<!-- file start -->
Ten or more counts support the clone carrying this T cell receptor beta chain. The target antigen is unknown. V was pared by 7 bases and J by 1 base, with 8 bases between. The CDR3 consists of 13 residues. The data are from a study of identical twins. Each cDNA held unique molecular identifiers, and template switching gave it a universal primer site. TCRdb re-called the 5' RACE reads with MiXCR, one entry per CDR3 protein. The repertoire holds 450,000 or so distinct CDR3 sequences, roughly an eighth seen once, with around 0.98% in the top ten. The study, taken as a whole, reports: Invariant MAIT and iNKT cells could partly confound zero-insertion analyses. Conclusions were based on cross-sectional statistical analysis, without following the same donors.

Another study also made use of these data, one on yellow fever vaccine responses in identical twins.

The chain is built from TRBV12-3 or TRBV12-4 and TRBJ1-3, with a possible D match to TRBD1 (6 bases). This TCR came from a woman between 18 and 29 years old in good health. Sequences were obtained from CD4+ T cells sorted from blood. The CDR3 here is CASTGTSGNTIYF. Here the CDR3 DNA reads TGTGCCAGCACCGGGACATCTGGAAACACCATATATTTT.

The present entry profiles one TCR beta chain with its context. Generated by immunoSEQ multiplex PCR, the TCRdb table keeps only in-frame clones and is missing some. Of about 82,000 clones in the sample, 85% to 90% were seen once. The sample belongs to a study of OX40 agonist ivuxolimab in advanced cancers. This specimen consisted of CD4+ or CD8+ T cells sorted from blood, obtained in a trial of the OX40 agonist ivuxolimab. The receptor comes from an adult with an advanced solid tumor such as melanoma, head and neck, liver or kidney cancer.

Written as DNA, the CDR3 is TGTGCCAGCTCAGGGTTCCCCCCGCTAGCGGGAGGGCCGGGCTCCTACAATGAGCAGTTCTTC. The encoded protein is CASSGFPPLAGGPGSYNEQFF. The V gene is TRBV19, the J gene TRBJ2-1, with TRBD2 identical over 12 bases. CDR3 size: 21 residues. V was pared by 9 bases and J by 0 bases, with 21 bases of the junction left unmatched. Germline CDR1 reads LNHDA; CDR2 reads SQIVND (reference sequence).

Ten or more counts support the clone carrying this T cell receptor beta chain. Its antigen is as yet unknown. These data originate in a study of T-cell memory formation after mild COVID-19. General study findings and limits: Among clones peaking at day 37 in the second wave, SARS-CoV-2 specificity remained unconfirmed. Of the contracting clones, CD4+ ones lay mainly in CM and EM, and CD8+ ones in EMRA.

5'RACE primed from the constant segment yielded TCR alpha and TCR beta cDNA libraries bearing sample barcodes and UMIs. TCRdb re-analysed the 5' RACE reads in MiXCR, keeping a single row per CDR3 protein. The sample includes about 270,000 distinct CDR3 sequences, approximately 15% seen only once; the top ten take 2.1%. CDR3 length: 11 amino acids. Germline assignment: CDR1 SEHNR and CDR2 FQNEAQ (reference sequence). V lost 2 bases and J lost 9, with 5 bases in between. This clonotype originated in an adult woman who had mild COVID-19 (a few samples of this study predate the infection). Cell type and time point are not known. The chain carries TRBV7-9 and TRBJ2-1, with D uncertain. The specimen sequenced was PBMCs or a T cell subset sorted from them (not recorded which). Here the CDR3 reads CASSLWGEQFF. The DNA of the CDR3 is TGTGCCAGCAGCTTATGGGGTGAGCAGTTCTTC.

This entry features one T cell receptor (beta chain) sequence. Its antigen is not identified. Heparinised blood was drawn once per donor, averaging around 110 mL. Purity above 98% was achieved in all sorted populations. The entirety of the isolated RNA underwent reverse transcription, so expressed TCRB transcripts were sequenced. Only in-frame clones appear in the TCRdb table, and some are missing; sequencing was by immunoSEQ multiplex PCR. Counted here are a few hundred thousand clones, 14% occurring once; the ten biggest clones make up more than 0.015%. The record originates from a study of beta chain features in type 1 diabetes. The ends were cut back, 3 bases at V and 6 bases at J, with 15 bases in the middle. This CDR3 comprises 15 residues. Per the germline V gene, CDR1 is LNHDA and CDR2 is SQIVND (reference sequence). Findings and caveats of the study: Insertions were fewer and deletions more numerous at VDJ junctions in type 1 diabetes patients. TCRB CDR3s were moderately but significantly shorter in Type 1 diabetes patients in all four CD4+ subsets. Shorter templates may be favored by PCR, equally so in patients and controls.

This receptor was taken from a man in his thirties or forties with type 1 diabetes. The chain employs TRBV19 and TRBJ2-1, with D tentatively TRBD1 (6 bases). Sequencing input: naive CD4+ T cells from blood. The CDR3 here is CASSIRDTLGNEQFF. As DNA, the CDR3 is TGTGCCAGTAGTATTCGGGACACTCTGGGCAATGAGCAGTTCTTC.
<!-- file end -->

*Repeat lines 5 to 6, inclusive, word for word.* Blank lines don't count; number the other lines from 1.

Written as DNA, the CDR3 is TGTGCCAGCTCAGGGTTCCCCCCGCTAGCGGGAGGGCCGGGCTCCTACAATGAGCAGTTCTTC. The encoded protein is CASSGFPPLAGGPGSYNEQFF. The V gene is TRBV19, the J gene TRBJ2-1, with TRBD2 identical over 12 bases. CDR3 size: 21 residues. V was pared by 9 bases and J by 0 bases, with 21 bases of the junction left unmatched. Germline CDR1 reads LNHDA; CDR2 reads SQIVND (reference sequence).

Ten or more counts support the clone carrying this T cell receptor beta chain. Its antigen is as yet unknown. These data originate in a study of T-cell memory formation after mild COVID-19. General study findings and limits: Among clones peaking at day 37 in the second wave, SARS-CoV-2 specificity remained unconfirmed. Of the contracting clones, CD4+ ones lay mainly in CM and EM, and CD8+ ones in EMRA.